On the back nine, a welcome tiredness begins to greet my joints and muscles, a kind of warm ache that says, “hey, look at you, you’ve actually done something today!” I amble around a bit slower than the first tees, when the world, and par, were mine for the taking. There’s still enough adrenaline in the general midst to swing a club, but I’m not antsy to murder the ball as I may have been in the early going. There’s an Italian word, “sprezzatura”, meaning a kind of effortless grace, nonchalance, doing things easily, almost carelessly – but after much practice. Truth be told, I don’t have an ounce of sprezzatura in me. But after an hour or two of walking around a golf course, I’m convinced that I can fake it.

My best shots, it’s true, are behind me by the tenth. And if not, they’re certainly behind me by the fifteenth. Oh sure, I may hit a green, more or less by accident, on the last few holes, but I just don’t have the concentration or the fire for prolonged excellence. Were I eleven years old, and playing mini-golf again, I would greet this fact with a temper tantrum. I’m not sure how often I made it to the loop-de-loop in the eighteenth back then, I was usually fuming in the back of the station wagon by the time my siblings finished, after trying to dismember a windmill. But I’m not eleven any more. Nowadays, I can appreciate my past glories, savour in my mind that chip shot on the seventh that did exactly what I imagined, while exploring a sand trap in seven strokes. The latter holes are suffused with a kind of lovely timelessness, a sense that the game is not about plodding from one thing to the next, but an ongoing flow of grace, backwards in memory, forward in expectation. There’s a calm, a knowledge that all games lead to the clubhouse, where there’s an Arnold Palmer waiting. It’s all downhill form here.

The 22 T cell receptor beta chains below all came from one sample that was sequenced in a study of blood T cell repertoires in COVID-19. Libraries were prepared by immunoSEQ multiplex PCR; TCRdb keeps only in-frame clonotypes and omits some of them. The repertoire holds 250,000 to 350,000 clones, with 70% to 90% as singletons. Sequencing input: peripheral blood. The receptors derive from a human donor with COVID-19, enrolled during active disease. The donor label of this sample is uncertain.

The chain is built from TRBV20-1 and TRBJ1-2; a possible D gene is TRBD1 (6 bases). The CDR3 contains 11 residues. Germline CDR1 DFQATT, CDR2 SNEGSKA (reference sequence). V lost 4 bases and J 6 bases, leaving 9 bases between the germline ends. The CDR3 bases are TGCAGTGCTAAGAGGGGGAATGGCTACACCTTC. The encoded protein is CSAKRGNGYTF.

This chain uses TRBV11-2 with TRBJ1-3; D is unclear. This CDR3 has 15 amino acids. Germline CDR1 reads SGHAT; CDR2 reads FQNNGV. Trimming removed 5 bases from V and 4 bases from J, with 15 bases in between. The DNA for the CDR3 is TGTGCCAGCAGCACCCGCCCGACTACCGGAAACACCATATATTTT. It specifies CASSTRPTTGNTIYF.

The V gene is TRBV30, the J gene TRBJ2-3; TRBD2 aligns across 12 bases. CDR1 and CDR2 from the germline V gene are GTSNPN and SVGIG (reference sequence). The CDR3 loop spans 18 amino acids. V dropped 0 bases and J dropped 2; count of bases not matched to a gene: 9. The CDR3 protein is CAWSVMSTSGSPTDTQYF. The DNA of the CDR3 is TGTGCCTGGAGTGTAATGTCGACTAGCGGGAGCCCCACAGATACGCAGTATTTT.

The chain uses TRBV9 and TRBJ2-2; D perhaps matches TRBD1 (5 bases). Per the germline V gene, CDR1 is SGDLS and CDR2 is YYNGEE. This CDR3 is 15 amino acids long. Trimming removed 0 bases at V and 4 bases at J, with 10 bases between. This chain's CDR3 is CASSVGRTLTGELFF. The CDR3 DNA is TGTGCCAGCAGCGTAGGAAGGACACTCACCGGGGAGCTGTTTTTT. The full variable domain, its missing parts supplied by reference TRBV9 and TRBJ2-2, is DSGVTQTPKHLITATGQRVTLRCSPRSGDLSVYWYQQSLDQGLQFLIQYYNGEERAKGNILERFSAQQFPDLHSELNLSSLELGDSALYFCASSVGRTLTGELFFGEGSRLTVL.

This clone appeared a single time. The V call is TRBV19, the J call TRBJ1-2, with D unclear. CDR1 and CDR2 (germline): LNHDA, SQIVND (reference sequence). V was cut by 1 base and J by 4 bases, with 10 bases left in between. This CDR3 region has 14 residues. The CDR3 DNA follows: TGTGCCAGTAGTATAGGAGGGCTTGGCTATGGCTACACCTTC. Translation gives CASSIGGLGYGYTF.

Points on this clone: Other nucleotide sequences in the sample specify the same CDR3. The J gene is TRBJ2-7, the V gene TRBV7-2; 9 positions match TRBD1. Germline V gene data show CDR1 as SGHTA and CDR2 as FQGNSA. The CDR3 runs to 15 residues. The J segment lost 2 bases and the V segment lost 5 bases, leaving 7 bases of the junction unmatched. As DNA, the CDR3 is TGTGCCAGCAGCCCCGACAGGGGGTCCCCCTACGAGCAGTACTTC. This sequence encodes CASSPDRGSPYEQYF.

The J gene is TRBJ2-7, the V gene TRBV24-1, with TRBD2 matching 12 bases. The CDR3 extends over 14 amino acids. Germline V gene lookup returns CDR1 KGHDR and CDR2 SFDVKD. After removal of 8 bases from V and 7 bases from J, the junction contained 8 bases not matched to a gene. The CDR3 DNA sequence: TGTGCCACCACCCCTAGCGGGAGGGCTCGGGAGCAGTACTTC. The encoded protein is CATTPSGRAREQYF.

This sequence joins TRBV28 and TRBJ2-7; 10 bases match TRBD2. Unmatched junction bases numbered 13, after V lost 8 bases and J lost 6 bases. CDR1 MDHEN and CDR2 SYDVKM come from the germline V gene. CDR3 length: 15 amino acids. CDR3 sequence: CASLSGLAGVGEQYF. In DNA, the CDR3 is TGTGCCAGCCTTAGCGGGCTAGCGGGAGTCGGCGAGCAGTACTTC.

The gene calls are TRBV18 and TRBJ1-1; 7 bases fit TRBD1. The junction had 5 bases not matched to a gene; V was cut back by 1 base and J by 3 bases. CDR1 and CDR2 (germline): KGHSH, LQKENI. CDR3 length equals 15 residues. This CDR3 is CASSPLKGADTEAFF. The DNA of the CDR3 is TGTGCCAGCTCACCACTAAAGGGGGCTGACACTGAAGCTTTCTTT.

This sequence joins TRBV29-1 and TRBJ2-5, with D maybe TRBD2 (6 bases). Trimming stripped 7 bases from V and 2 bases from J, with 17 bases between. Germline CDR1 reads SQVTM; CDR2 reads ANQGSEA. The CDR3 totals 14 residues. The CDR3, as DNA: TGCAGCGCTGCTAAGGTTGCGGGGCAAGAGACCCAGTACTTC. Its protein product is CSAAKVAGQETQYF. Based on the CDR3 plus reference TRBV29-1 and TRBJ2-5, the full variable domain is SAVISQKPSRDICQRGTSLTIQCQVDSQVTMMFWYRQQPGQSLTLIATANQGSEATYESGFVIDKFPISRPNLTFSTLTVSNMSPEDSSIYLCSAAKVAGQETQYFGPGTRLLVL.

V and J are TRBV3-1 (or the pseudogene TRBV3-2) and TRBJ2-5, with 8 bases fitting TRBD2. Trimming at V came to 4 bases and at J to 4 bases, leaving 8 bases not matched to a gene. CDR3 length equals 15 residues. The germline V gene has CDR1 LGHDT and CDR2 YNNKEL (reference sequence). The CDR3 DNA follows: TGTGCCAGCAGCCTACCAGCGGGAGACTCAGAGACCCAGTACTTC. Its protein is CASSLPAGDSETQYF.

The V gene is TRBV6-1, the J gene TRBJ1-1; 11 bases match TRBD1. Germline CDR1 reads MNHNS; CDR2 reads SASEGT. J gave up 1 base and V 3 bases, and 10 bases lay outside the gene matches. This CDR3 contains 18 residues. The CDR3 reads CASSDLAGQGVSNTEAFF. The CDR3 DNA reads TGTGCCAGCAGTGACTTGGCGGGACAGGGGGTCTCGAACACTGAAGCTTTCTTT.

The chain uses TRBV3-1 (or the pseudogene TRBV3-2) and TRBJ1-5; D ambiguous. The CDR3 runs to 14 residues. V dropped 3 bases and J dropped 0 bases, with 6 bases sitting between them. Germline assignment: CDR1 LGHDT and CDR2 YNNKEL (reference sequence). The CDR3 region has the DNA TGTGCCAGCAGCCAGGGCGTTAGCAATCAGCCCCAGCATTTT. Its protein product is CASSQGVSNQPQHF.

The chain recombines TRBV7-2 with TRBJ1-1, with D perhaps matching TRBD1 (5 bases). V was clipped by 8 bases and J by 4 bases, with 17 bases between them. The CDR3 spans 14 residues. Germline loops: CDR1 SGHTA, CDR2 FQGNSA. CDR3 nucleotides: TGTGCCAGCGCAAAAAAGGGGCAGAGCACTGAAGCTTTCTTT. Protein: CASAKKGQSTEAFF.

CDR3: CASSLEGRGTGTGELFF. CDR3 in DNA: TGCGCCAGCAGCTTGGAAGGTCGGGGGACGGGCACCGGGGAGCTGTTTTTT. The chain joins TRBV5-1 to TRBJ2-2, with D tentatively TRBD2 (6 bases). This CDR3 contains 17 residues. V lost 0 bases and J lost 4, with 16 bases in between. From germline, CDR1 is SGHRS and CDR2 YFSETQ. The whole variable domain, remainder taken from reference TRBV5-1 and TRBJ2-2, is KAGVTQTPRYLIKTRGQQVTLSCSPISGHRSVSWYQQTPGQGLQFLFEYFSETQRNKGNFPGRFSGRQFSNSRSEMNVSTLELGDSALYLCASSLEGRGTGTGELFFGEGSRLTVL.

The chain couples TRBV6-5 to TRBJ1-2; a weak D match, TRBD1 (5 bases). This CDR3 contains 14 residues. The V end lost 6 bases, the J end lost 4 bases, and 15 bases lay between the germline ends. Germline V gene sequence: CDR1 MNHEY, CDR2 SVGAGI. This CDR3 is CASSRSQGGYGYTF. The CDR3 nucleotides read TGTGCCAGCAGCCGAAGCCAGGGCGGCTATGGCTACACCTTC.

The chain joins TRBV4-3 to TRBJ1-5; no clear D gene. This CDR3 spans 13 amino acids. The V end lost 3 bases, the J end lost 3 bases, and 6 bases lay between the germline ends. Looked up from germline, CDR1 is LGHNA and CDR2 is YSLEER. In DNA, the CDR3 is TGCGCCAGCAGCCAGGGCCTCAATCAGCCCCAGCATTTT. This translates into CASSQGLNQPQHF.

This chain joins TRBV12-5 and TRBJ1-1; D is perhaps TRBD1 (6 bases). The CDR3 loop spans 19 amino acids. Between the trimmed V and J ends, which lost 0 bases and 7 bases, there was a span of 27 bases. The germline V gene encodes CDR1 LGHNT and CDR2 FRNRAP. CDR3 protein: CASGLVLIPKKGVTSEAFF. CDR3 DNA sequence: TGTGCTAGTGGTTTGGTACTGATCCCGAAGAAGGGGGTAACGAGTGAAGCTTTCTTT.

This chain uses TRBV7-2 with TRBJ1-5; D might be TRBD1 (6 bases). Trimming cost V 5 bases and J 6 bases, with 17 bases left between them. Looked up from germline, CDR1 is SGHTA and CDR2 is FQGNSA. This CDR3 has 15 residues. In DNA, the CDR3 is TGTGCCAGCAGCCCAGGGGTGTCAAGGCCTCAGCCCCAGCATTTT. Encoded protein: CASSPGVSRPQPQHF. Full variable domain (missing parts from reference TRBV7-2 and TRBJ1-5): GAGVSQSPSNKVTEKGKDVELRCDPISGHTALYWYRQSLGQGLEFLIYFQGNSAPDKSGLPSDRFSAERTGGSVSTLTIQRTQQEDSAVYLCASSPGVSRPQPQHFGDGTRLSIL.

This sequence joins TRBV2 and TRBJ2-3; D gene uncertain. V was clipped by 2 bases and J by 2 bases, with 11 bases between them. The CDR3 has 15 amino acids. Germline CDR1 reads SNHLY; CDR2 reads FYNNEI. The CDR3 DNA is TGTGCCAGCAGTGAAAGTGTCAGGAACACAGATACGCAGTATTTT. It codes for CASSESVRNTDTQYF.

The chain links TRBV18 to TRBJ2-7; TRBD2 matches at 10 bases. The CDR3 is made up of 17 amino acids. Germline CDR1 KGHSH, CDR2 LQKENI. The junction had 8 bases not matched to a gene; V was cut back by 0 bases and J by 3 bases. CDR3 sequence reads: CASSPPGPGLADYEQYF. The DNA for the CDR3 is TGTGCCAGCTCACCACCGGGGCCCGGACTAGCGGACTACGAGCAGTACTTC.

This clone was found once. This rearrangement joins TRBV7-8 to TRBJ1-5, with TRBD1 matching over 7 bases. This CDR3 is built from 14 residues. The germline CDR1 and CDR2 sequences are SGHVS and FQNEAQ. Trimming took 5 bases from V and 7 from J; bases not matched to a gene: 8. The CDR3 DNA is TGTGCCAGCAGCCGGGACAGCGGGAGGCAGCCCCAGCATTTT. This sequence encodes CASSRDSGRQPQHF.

(And yes, I did use a refreshing lemonade-iced tea mixture, named after a golfing legend, as a symbol of death. Or, alternatively, immortality. I believe I may be the first to make the comparison?)

And so I affably struggle on, from the never-ending par 5s to the hope-crushing par 3s. If I’m with others – which is often, thank God – I take more interest in the conversation than my own game. This is a better strategy for enjoying a game of golf, I have learned, but in the first few holes I’m too damn focussed on not embarrassing myself. If I’m alone – which I don’t mind at all, thank God – I notice the woods around me, breathe the air, and listen to the birds, who have learned they have nothing to fear from me, the dust returns to earth as it was.

The back nine is the same game, but a different pace. I’ll still do my best to clout a little white ball in the right direction. But it’s no longer the fourth, when time and the fairways stretched on forever. Everything will end, nothing matters all that much, and everything is inestimably precious. And then there’s that clubhouse waiting, and soon, with a refreshing drink at the bar, no more trudging in the hot sun, when what’s done will be done, and I’ll look back and think, “good round, Janis-Dillon, good round.”

About bobjanisdillon

Unitarian Universalist minister, poet, husband, father, three-chord guitar wonder.